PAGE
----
NICOPOLIS 1396 is one of the CAMPAIGN Series in the Osprey collection, and it is in a word - Amazing! There are 96 pages covering everything from: The Origins of the Campaign, The Opposing Commanders & their forces, their battle plans, and then coverage of the Campaign itself. It goes on to discuss the Aftermath and Reckoning of the battle, as well as what the battlefield looks like today. It provides information for 'Further Reading', and for the die-hards out there, it also furnishes how to Play Nicopolis as a War-Game.

The text is well written and easy and enjoyable to follow. The book is ripe with illustrations, both ancient and contemporary, as well as maps, a three dimensional diagram of the battlefield, and illustrations all throughout.

This book is perfect for both the experienced and well-versed, and the interested first timer approaching the subject. NICOPOLIS 1396: THE LAST CRUSADE is just one more superior piece of military literature that Osprey can claim as their own - and should - with pride.
Siralune
great
Winasana
Nothing fancy about this book - just another very solid history lesson from Dr.Nicolle.
Bandiri
The first place any review of this short book would need to start out at is the author himself, David Nicolle. Dr. Nicolle is one of the world's leading scholars of medieval warfare, both Western and Islamic. He has published dozens of books on the subject. He is an impeccable authority on the topic and this book shows it.
The book follows the typical Osprey format for the "campaign" series, starting off with a brief introduction to the two sides in every respect (i.e., leaders, armies, tactics, strengths and weaknesses, experience levels, etc.). The book then goes on to elaborate on the geopolitical situation of each side, basically that the Christians were very much mistrustful and resentful of each other and not very united in terms of command structure while the Ottoman state was very hierarchical and unified. This was a major factor contributing to the Ottoman victory.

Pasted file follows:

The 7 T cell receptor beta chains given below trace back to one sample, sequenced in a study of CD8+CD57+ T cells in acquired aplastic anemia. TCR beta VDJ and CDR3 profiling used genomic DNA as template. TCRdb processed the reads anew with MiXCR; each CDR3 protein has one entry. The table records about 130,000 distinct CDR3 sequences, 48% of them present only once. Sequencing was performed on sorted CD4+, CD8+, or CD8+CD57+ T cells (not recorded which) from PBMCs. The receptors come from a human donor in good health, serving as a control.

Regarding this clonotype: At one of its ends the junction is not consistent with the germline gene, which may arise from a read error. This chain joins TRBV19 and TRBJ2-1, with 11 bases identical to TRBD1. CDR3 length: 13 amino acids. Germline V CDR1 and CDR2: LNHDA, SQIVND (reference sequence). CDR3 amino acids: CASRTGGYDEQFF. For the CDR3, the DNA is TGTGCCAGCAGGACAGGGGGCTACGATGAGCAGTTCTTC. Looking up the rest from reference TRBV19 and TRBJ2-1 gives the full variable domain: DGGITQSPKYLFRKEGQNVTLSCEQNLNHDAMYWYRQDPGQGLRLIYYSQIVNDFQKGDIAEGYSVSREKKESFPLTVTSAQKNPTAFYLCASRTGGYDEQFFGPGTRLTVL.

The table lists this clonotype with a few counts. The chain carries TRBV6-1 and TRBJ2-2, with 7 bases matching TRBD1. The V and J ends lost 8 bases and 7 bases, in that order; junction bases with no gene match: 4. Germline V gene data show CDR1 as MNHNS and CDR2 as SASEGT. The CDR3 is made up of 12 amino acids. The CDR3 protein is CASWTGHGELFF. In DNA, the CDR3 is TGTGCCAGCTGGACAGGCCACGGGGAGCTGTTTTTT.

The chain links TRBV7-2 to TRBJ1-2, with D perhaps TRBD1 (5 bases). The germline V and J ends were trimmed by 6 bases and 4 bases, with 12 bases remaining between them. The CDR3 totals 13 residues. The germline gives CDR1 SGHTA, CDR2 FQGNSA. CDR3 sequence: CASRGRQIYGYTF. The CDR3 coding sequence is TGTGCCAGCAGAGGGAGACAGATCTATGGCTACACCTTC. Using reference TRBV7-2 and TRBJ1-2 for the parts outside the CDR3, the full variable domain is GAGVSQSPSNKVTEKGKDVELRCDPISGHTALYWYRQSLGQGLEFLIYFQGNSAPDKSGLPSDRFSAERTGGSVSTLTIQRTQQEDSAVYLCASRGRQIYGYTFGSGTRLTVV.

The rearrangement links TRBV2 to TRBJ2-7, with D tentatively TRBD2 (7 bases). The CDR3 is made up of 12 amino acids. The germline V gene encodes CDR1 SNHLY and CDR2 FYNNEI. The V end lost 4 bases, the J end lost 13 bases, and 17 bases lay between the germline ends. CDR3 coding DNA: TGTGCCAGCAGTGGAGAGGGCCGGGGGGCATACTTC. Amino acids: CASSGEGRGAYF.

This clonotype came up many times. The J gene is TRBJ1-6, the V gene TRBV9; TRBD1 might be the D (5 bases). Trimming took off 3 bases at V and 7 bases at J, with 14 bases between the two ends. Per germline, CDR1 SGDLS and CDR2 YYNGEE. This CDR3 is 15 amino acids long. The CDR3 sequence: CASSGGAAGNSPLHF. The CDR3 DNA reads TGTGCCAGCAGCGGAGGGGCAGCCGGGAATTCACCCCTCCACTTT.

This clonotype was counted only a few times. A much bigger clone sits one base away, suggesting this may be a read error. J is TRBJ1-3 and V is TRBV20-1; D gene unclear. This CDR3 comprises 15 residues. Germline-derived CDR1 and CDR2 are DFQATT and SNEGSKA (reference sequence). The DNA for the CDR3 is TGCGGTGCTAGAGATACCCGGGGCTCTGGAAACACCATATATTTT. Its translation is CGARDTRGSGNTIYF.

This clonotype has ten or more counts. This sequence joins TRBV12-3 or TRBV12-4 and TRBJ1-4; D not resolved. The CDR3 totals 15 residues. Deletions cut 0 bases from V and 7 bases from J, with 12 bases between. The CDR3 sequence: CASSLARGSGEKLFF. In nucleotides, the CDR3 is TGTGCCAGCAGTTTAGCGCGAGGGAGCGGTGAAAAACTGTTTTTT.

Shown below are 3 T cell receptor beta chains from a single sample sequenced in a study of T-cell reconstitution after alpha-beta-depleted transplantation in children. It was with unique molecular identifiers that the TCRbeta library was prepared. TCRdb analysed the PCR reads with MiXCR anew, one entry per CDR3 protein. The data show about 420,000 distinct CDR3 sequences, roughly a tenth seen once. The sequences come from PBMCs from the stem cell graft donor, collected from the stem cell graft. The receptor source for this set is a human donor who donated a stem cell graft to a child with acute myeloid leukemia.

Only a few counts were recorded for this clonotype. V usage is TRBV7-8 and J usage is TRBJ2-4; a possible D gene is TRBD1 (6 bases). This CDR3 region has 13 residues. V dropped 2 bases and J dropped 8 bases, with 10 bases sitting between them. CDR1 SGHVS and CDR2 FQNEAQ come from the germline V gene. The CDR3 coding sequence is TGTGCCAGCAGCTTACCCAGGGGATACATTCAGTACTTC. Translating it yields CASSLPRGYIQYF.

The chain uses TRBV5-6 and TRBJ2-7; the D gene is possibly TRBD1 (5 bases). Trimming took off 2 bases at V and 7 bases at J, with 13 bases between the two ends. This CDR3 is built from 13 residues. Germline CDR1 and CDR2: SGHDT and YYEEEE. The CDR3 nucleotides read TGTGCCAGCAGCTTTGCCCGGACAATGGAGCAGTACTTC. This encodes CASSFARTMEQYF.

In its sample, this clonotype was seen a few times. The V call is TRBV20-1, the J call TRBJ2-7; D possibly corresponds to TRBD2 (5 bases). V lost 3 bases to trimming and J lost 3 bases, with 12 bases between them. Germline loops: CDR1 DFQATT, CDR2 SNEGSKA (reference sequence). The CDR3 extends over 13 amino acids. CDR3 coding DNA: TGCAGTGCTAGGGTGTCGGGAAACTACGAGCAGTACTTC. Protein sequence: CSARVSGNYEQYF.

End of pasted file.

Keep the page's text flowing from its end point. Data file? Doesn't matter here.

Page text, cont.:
Nicolle then follows the routes of the two armies before they even met, the battle itself and the immediate consequences. He elaborates, quite well, on the poor tactics used by the crusading armies relative to the tactical flexibility of the Ottoman forces, another major contributing factor to the Christian defeat. He also elaborates on the arrogance of the French forces, along with their lack of experience against Islamic military tactics, both in absolute terms and relative to their Wallachian allies who were much more suited to battle the Ottomans because of their greater tactical flexibility and considerable experience fighting the Ottomans in the past. It was this French arrogance in ignoring the advice of their Wallachian allies that also contributed, in a major fashion, to the Christian defeat. Nicolle not only covers these major themes well but also covers a number of minor events quite well. For example, he provides numerous competing views as to what happened to many of the Christians captured during the battle.